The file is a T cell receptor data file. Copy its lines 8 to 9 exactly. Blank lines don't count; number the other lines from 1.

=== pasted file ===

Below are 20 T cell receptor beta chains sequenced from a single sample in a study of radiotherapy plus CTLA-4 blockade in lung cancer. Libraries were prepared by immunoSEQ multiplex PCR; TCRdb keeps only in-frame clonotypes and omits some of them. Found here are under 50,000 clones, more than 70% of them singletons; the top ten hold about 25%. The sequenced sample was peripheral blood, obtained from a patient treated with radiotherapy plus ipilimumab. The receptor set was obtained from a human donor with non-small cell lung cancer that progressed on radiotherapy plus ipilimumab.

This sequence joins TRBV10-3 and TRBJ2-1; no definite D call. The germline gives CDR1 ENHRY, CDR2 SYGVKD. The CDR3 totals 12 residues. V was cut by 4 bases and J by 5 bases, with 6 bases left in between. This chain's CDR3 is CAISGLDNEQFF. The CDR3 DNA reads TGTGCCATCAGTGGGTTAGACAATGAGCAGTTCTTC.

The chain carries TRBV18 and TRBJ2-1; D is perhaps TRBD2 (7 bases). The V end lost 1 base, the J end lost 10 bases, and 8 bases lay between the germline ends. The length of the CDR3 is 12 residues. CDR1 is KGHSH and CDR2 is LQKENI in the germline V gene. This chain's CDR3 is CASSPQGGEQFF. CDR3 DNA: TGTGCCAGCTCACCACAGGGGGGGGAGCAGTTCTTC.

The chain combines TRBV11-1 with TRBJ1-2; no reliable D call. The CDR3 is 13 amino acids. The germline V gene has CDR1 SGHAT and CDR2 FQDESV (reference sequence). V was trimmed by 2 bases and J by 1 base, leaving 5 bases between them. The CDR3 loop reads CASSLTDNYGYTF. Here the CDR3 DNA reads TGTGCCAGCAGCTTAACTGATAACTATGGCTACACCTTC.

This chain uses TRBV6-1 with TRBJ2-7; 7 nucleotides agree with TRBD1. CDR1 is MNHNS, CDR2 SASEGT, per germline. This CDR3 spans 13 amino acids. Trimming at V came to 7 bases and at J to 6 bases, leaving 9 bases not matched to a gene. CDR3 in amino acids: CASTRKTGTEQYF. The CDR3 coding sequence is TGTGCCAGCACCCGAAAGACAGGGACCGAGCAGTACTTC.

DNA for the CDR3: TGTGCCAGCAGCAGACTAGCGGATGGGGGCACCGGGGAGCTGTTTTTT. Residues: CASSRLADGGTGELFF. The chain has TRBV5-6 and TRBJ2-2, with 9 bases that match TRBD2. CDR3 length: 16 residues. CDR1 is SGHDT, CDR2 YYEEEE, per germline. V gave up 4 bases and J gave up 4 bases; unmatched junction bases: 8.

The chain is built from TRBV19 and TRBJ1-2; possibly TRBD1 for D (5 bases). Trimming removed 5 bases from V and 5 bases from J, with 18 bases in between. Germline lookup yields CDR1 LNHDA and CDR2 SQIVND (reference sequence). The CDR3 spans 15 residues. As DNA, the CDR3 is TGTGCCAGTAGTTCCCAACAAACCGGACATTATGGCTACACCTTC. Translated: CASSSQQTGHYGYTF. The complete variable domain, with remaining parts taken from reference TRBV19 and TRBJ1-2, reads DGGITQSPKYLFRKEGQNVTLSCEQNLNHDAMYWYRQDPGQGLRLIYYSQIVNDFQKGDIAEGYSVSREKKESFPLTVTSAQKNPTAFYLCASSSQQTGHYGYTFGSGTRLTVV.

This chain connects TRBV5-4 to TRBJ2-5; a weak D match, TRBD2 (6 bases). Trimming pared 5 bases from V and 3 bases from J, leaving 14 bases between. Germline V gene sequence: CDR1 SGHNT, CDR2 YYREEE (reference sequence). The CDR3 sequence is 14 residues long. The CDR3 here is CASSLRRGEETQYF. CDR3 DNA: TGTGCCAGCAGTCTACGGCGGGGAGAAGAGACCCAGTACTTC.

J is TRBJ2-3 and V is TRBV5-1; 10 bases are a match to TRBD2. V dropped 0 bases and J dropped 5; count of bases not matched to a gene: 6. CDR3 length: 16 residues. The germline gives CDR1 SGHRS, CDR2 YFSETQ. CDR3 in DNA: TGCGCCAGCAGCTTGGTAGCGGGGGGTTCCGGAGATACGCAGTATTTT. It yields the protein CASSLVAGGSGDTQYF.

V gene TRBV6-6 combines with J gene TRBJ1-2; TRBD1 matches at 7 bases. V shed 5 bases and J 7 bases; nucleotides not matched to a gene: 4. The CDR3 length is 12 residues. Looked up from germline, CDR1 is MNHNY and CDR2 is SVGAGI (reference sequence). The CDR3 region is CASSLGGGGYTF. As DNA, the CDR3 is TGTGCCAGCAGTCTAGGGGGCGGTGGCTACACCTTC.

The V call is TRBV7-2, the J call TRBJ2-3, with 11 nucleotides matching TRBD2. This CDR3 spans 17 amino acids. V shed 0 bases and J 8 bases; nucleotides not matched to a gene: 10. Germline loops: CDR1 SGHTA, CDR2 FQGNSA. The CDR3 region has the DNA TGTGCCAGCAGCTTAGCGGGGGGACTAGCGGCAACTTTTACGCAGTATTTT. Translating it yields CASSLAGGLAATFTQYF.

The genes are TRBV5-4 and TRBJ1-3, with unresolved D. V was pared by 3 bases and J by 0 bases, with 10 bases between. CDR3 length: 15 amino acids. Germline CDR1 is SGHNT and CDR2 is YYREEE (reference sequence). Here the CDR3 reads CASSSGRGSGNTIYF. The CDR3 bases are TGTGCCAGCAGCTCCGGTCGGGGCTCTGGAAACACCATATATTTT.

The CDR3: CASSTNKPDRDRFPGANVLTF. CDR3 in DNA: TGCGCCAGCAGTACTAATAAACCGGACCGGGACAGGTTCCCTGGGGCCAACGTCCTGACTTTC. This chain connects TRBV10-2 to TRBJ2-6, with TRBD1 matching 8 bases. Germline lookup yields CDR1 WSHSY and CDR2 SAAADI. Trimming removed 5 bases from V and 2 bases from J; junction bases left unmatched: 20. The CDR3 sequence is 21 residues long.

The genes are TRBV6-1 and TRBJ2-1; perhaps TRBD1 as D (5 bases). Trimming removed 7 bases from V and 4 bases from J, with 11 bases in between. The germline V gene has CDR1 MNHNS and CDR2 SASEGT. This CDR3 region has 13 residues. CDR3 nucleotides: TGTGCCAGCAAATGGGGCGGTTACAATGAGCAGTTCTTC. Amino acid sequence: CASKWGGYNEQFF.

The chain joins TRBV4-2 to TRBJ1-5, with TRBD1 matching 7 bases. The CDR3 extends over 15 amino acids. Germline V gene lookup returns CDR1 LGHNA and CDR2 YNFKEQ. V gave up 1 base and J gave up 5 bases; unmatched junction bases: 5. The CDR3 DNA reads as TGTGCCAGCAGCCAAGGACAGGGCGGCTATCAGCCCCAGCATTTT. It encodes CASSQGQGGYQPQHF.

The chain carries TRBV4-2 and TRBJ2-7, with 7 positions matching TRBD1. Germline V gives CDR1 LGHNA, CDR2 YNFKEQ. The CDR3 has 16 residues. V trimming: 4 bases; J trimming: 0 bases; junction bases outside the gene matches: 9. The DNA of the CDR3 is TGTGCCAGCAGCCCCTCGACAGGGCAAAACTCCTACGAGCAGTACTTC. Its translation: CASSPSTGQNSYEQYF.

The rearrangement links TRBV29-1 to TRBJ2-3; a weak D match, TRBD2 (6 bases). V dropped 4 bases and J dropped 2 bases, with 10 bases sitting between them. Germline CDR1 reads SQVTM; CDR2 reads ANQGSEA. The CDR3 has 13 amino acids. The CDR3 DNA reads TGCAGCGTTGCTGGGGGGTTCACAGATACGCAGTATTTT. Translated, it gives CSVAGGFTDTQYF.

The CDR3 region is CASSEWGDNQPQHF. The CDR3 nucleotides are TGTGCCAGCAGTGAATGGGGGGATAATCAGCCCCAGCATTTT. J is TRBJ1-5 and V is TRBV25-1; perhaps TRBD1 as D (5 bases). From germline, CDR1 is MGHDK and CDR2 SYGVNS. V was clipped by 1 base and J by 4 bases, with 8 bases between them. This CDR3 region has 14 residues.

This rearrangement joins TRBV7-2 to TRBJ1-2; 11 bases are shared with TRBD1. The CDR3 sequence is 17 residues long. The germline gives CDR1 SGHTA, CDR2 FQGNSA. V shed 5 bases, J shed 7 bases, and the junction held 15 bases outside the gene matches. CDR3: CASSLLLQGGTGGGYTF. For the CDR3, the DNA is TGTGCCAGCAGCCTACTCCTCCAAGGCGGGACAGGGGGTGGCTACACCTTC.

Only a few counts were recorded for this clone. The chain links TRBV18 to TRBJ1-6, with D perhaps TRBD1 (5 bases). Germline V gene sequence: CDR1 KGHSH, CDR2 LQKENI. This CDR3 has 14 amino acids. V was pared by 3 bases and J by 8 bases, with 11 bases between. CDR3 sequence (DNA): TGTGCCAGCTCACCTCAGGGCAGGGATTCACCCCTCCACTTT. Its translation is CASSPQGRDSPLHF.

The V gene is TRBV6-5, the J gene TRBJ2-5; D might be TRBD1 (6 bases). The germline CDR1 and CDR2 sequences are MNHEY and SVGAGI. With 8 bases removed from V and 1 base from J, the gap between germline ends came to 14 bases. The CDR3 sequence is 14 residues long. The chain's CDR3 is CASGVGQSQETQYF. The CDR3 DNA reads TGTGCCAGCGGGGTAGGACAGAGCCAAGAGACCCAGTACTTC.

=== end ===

This chain connects TRBV5-4 to TRBJ2-5; a weak D match, TRBD2 (6 bases). Trimming pared 5 bases from V and 3 bases from J, leaving 14 bases between. Germline V gene sequence: CDR1 SGHNT, CDR2 YYREEE (reference sequence). The CDR3 sequence is 14 residues long. The CDR3 here is CASSLRRGEETQYF. CDR3 DNA: TGTGCCAGCAGTCTACGGCGGGGAGAAGAGACCCAGTACTTC.

J is TRBJ2-3 and V is TRBV5-1; 10 bases are a match to TRBD2. V dropped 0 bases and J dropped 5; count of bases not matched to a gene: 6. CDR3 length: 16 residues. The germline gives CDR1 SGHRS, CDR2 YFSETQ. CDR3 in DNA: TGCGCCAGCAGCTTGGTAGCGGGGGGTTCCGGAGATACGCAGTATTTT. It yields the protein CASSLVAGGSGDTQYF.